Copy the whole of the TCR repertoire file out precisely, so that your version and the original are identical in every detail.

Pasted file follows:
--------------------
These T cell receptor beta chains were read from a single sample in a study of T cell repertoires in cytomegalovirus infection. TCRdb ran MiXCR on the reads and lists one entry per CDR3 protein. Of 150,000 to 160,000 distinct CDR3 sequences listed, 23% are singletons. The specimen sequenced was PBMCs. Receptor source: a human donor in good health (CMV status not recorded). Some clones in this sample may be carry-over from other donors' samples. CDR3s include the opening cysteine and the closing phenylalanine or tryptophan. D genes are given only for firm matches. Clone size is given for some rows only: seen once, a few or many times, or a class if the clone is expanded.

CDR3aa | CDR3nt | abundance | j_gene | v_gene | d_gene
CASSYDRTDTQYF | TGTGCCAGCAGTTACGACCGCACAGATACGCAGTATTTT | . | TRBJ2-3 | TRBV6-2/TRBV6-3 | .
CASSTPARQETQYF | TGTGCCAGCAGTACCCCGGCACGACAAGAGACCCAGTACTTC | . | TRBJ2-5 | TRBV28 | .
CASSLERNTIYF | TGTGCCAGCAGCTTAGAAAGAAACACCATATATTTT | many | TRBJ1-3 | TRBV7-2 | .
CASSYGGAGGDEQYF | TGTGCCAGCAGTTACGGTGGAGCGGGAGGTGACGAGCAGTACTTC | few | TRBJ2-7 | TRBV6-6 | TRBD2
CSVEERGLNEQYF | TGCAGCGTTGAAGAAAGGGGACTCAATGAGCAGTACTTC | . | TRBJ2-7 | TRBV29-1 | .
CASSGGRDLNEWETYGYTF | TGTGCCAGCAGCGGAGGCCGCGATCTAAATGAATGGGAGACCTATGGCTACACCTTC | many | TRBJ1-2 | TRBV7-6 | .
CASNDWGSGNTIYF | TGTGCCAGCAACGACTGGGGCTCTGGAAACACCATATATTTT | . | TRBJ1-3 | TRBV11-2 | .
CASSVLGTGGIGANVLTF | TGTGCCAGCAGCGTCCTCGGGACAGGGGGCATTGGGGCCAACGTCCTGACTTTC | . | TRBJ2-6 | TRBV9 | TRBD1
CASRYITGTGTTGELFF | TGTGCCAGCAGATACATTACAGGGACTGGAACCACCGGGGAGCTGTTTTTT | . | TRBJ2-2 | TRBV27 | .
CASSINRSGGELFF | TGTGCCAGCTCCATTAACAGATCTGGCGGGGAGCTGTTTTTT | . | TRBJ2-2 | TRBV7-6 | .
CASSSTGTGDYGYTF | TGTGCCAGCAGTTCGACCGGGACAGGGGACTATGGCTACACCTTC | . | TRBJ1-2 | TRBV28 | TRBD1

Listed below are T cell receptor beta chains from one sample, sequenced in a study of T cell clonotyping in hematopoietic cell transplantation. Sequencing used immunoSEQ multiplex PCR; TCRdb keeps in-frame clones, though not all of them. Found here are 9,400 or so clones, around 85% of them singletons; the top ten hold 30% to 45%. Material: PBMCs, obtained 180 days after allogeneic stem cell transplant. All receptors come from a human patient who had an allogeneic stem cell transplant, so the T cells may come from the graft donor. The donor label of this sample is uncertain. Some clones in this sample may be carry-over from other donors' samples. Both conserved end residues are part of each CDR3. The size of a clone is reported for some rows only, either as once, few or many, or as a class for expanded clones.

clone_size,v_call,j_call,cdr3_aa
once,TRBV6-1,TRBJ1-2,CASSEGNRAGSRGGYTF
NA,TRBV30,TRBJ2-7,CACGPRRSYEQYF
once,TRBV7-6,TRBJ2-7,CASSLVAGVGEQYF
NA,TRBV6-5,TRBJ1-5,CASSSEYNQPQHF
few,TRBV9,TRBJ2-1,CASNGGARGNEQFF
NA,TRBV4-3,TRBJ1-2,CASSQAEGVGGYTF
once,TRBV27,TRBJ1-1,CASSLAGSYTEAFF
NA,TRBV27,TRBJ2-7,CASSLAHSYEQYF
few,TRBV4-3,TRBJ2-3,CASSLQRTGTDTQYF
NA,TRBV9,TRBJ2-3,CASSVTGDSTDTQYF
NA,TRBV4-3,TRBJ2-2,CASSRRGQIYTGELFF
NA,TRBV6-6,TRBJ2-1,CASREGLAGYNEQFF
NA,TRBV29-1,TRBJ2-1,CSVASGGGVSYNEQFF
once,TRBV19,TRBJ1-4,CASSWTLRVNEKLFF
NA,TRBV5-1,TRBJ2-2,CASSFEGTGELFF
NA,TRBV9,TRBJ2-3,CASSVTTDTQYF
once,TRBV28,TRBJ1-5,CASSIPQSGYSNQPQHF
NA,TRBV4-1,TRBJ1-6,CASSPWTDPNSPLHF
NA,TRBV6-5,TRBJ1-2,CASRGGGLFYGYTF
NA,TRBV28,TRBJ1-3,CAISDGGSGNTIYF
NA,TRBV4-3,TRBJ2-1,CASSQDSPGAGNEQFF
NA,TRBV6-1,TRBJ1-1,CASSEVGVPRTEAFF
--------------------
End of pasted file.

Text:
These T cell receptor beta chains were read from a single sample in a study of T cell repertoires in cytomegalovirus infection. TCRdb ran MiXCR on the reads and lists one entry per CDR3 protein. Of 150,000 to 160,000 distinct CDR3 sequences listed, 23% are singletons. The specimen sequenced was PBMCs. Receptor source: a human donor in good health (CMV status not recorded). Some clones in this sample may be carry-over from other donors' samples. CDR3s include the opening cysteine and the closing phenylalanine or tryptophan. D genes are given only for firm matches. Clone size is given for some rows only: seen once, a few or many times, or a class if the clone is expanded.

CDR3aa | CDR3nt | abundance | j_gene | v_gene | d_gene
CASSYDRTDTQYF | TGTGCCAGCAGTTACGACCGCACAGATACGCAGTATTTT | . | TRBJ2-3 | TRBV6-2/TRBV6-3 | .
CASSTPARQETQYF | TGTGCCAGCAGTACCCCGGCACGACAAGAGACCCAGTACTTC | . | TRBJ2-5 | TRBV28 | .
CASSLERNTIYF | TGTGCCAGCAGCTTAGAAAGAAACACCATATATTTT | many | TRBJ1-3 | TRBV7-2 | .
CASSYGGAGGDEQYF | TGTGCCAGCAGTTACGGTGGAGCGGGAGGTGACGAGCAGTACTTC | few | TRBJ2-7 | TRBV6-6 | TRBD2
CSVEERGLNEQYF | TGCAGCGTTGAAGAAAGGGGACTCAATGAGCAGTACTTC | . | TRBJ2-7 | TRBV29-1 | .
CASSGGRDLNEWETYGYTF | TGTGCCAGCAGCGGAGGCCGCGATCTAAATGAATGGGAGACCTATGGCTACACCTTC | many | TRBJ1-2 | TRBV7-6 | .
CASNDWGSGNTIYF | TGTGCCAGCAACGACTGGGGCTCTGGAAACACCATATATTTT | . | TRBJ1-3 | TRBV11-2 | .
CASSVLGTGGIGANVLTF | TGTGCCAGCAGCGTCCTCGGGACAGGGGGCATTGGGGCCAACGTCCTGACTTTC | . | TRBJ2-6 | TRBV9 | TRBD1
CASRYITGTGTTGELFF | TGTGCCAGCAGATACATTACAGGGACTGGAACCACCGGGGAGCTGTTTTTT | . | TRBJ2-2 | TRBV27 | .
CASSINRSGGELFF | TGTGCCAGCTCCATTAACAGATCTGGCGGGGAGCTGTTTTTT | . | TRBJ2-2 | TRBV7-6 | .
CASSSTGTGDYGYTF | TGTGCCAGCAGTTCGACCGGGACAGGGGACTATGGCTACACCTTC | . | TRBJ1-2 | TRBV28 | TRBD1

Listed below are T cell receptor beta chains from one sample, sequenced in a study of T cell clonotyping in hematopoietic cell transplantation. Sequencing used immunoSEQ multiplex PCR; TCRdb keeps in-frame clones, though not all of them. Found here are 9,400 or so clones, around 85% of them singletons; the top ten hold 30% to 45%. Material: PBMCs, obtained 180 days after allogeneic stem cell transplant. All receptors come from a human patient who had an allogeneic stem cell transplant, so the T cells may come from the graft donor. The donor label of this sample is uncertain. Some clones in this sample may be carry-over from other donors' samples. Both conserved end residues are part of each CDR3. The size of a clone is reported for some rows only, either as once, few or many, or as a class for expanded clones.

clone_size,v_call,j_call,cdr3_aa
once,TRBV6-1,TRBJ1-2,CASSEGNRAGSRGGYTF
NA,TRBV30,TRBJ2-7,CACGPRRSYEQYF
once,TRBV7-6,TRBJ2-7,CASSLVAGVGEQYF
NA,TRBV6-5,TRBJ1-5,CASSSEYNQPQHF
few,TRBV9,TRBJ2-1,CASNGGARGNEQFF
NA,TRBV4-3,TRBJ1-2,CASSQAEGVGGYTF
once,TRBV27,TRBJ1-1,CASSLAGSYTEAFF
NA,TRBV27,TRBJ2-7,CASSLAHSYEQYF
few,TRBV4-3,TRBJ2-3,CASSLQRTGTDTQYF
NA,TRBV9,TRBJ2-3,CASSVTGDSTDTQYF
NA,TRBV4-3,TRBJ2-2,CASSRRGQIYTGELFF
NA,TRBV6-6,TRBJ2-1,CASREGLAGYNEQFF
NA,TRBV29-1,TRBJ2-1,CSVASGGGVSYNEQFF
once,TRBV19,TRBJ1-4,CASSWTLRVNEKLFF
NA,TRBV5-1,TRBJ2-2,CASSFEGTGELFF
NA,TRBV9,TRBJ2-3,CASSVTTDTQYF
once,TRBV28,TRBJ1-5,CASSIPQSGYSNQPQHF
NA,TRBV4-1,TRBJ1-6,CASSPWTDPNSPLHF
NA,TRBV6-5,TRBJ1-2,CASRGGGLFYGYTF
NA,TRBV28,TRBJ1-3,CAISDGGSGNTIYF
NA,TRBV4-3,TRBJ2-1,CASSQDSPGAGNEQFF
NA,TRBV6-1,TRBJ1-1,CASSEVGVPRTEAFF